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June 23, 2019 - Pastor Message

07/17/2019

THE YEAR OF PRAYER PART 17: THE HOLY HOUR “Then Jesus returned to his disciples and found them sleeping. He said to Peter, ‘Were you not able to keep watch with me for one hour?’” (Matthew 26:40).

As mentioned in last week’s column, as part of our Year of Prayer, we will institute the practice of a monthly holy hour here at St. Boniface, beginning this month on June 27th at 6:00 PM. Holy hours, with the rite of Eucharistic exposition and benediction, will be held the last Thursday of every month, excluding November, due to Thanksgiving, for the rest of the year. As we begin this devotion, it would be helpful to reflect on just what a holy hour is and where the devotion originated.

The practice of reserving the Blessed Sacrament after Masses began very early in the life of the Church, primarily for the purpose of bringing Holy Communion to the sick and imprisoned. However, as early as the 2nd century, monks began reserving the Blessed Sacrament in their cells and monasteries for devotional purposes as well, even carrying it on their persons as they went about their daily work. In the middle ages, in response to heresies that denied the Real Presence of Christ in the Eucharist, Eucharistic devotion became widespread, and the Council of Trent in the 16th century helped establish formal rituals for Eucharistic adoration.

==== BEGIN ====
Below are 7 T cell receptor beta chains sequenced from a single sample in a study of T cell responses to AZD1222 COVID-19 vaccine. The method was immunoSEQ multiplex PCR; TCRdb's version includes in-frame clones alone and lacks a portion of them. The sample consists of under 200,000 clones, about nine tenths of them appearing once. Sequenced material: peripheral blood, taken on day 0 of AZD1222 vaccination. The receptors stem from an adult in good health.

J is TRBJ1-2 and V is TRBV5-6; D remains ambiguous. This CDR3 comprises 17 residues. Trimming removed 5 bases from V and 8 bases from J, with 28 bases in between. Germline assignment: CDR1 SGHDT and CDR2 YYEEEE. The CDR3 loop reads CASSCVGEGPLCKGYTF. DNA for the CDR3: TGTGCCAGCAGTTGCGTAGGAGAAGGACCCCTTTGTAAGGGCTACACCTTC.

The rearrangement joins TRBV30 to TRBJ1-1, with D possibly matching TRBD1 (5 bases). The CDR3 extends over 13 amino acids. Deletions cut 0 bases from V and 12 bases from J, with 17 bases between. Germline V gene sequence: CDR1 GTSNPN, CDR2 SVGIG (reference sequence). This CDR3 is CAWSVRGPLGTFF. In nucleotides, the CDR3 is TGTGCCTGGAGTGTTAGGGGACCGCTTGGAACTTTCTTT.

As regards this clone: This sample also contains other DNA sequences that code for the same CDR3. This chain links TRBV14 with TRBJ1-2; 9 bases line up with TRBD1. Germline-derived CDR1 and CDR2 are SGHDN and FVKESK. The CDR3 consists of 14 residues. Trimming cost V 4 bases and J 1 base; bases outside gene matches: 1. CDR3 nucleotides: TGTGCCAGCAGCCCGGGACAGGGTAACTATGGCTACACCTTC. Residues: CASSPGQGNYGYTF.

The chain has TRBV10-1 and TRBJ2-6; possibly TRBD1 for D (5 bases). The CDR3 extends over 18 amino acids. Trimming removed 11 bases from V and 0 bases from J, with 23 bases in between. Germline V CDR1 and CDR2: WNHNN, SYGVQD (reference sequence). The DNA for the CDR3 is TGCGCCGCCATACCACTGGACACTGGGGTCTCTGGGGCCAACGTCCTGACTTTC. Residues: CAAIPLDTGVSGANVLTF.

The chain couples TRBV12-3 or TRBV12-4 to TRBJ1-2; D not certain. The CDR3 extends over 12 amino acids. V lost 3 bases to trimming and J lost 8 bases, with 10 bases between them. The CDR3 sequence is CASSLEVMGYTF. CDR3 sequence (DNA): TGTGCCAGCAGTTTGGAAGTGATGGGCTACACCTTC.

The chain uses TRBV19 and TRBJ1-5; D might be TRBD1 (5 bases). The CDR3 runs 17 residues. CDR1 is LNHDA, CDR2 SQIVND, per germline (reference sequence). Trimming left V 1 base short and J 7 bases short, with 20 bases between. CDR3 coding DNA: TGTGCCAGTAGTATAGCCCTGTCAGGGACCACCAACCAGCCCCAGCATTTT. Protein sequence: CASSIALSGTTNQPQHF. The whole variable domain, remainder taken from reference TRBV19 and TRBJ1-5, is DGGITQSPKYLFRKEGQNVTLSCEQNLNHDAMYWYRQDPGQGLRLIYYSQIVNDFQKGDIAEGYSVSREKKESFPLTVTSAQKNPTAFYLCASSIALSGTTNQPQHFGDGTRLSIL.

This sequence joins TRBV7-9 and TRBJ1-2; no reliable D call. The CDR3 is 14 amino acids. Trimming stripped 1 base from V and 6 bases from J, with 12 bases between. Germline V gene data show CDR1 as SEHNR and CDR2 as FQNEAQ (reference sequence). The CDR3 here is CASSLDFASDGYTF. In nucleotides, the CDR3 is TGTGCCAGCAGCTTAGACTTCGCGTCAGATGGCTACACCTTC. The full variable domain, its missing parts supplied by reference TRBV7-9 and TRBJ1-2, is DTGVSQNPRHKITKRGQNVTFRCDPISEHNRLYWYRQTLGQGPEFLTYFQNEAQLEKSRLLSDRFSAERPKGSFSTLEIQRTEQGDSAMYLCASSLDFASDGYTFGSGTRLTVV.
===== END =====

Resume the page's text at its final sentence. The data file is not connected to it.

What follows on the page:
In the 17th century, Margaret Mary Alacoque, a Carmelite nun from France, was deep in prayer before the Blessed Sacrament when she received a series of visions. Jesus appeared to her, telling her of his great love for human beings and revealing to her the image of his Sacred Heart. He also instructed her to spread the devotions of Holy Communion for the reparation of sins the first Friday of every month and a holy hour of Eucharistic adoration every Thursday for the same purpose. These days correspond to his own hour of prayer in the Garden of Gethsemane on the night before he died, Thursday, and his crucifixion on Friday. Originally, therefore, the practice of making a holy hour was tied to devotion to the Sacred Heart. In time, however, the practice became more widespread, and people are now encouraged to make a holy hour anytime for any intentions.

On this feast of the Most Holy Body and Blood of Christ, Corpus Christi, it is good for us to renew our own faith in the Real Presence of Christ in the Eucharist by committing as a parish and as individuals to spending more time in prayer with Christ in the Blessed Sacrament, particularly at our monthly holy hours. You need not stay a whole hour. Come when you can and leave when you must, but take advantage of this opportunity to grow in your communion with the Lord. He has come to be with us in the Eucharist; come and be with him in Eucharistic adoration.

Fr. Marc Stockton

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